It doesn't take much for a pleasant day out on the water to take a dangerous turn, but being prepared with the right equipment and know-how can make a difference.
Lieutenant Robbie Cox has seen a lot more people hitting coast waters in recent weeks.
On Sunday morning, it was warm, and sunny, not a cloud in the sky, but this seasoned patrolman knows that can all change.
"At any minute. You could be having maybe 5 mile an hour wind out in the gulf, a storm comes up. It can go from one foot seas to five or six foot seas in a matter of minutes," said Cox.
Boaters can't control the weather, but they can control their response.
"Check your weather, where you are, if it looks like approaching storm, if you can get in, get in. If not, find some place," said Cox.
Over the years, Lt. Cox has worked a number tragic boat accidents, some weather-related, but many of them evidence that drinking and boating don't mix.
"A lot of time in bad boating accidents, the factor is alcohol. People get out on the water and they don't realize it's the same as being on the road. It's against the law to drink and drive," Cox said.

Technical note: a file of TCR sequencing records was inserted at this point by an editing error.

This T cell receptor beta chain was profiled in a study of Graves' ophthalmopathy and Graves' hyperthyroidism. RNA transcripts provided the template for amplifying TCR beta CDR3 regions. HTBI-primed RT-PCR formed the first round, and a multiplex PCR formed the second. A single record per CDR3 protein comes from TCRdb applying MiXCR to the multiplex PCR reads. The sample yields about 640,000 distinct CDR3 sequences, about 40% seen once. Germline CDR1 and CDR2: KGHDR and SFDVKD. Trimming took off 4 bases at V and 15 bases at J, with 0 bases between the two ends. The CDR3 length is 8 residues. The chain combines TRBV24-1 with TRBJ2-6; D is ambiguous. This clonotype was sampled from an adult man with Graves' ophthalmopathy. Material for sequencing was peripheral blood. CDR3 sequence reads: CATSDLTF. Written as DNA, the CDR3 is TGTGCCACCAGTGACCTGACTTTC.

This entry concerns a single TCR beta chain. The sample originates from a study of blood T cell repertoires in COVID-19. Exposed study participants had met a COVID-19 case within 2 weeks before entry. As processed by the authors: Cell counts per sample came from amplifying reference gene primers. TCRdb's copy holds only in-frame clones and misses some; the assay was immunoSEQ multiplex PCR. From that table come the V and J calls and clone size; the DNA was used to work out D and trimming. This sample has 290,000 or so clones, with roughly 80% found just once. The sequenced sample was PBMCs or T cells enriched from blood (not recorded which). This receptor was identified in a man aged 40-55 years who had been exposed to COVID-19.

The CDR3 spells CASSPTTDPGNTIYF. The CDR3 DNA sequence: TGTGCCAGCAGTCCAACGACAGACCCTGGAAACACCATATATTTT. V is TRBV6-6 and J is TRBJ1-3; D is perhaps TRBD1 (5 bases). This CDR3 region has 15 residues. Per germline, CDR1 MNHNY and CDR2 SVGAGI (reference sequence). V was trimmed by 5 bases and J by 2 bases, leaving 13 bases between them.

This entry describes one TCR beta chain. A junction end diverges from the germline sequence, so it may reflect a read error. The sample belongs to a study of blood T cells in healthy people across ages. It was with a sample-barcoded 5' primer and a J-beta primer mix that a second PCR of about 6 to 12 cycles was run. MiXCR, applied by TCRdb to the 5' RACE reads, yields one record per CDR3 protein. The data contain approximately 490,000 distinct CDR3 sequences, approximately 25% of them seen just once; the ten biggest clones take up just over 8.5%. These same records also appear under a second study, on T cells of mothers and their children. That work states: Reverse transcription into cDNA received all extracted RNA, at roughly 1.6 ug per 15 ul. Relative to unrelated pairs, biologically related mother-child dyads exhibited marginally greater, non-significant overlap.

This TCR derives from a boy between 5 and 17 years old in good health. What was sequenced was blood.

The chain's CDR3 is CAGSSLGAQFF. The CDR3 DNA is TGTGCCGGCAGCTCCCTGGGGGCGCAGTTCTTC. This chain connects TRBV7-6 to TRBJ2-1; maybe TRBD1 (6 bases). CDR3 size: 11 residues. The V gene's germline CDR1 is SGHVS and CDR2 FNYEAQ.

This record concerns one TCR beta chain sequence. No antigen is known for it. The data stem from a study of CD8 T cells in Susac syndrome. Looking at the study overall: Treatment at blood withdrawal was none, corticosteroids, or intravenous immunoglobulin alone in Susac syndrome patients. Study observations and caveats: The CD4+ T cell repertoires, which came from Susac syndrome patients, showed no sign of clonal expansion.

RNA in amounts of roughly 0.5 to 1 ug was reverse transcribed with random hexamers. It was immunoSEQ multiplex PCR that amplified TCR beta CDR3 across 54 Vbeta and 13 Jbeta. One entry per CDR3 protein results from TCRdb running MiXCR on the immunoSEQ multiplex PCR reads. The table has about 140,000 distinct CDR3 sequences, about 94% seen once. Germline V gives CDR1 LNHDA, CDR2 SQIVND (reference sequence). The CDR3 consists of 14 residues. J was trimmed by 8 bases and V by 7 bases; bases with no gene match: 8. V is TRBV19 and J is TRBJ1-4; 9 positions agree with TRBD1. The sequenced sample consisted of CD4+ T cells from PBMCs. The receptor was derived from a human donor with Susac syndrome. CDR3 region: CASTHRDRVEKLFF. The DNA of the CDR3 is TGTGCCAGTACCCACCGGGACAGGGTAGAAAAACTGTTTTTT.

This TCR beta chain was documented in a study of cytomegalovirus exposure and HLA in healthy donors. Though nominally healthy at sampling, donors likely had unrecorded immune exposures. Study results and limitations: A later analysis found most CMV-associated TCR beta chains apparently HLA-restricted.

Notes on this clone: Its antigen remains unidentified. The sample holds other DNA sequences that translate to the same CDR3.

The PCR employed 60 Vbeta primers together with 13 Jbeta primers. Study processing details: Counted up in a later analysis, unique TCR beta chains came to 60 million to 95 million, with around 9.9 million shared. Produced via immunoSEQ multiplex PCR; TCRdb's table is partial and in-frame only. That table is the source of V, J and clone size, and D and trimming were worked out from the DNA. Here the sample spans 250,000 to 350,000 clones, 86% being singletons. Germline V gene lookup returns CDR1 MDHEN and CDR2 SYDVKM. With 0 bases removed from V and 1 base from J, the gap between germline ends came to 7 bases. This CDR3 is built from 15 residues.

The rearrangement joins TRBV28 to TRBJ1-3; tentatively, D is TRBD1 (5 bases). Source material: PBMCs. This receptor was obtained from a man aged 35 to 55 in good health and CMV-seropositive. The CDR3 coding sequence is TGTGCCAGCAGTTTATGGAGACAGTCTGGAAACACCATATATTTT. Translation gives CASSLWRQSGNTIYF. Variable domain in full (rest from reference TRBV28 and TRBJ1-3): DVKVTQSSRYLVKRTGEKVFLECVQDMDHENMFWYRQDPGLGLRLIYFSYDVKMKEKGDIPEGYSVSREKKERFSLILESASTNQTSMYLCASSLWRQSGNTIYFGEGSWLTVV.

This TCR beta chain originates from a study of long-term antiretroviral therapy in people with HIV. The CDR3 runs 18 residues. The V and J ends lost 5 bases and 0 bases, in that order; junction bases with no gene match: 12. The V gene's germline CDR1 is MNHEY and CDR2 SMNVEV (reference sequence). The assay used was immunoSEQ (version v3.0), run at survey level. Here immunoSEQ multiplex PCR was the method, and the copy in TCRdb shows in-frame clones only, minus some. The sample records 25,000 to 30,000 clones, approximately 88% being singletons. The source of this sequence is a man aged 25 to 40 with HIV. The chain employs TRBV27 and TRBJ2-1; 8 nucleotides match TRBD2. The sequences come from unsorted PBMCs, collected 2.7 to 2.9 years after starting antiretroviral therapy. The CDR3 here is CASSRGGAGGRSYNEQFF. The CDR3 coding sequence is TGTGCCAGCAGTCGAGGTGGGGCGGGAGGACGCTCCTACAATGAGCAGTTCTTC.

According to the U.S. Coast Guard, 750 boaters were killed in 2002.
Eighty-five percent of those people were not wearing their life jackets, even though there were lifejackets on board.
"It's not surprising one bit," Cox said. "That's just like today, filming, if you've see the boaters coming out, even in the fourteen foot boats, they don't have lifejackets on. They may have them on board, but then again they may be somewhere on board where you can't get to them easily."
Lt. Cox knows not everyone will follow his advice, but at least they'll have these boating safety tips to carry with them.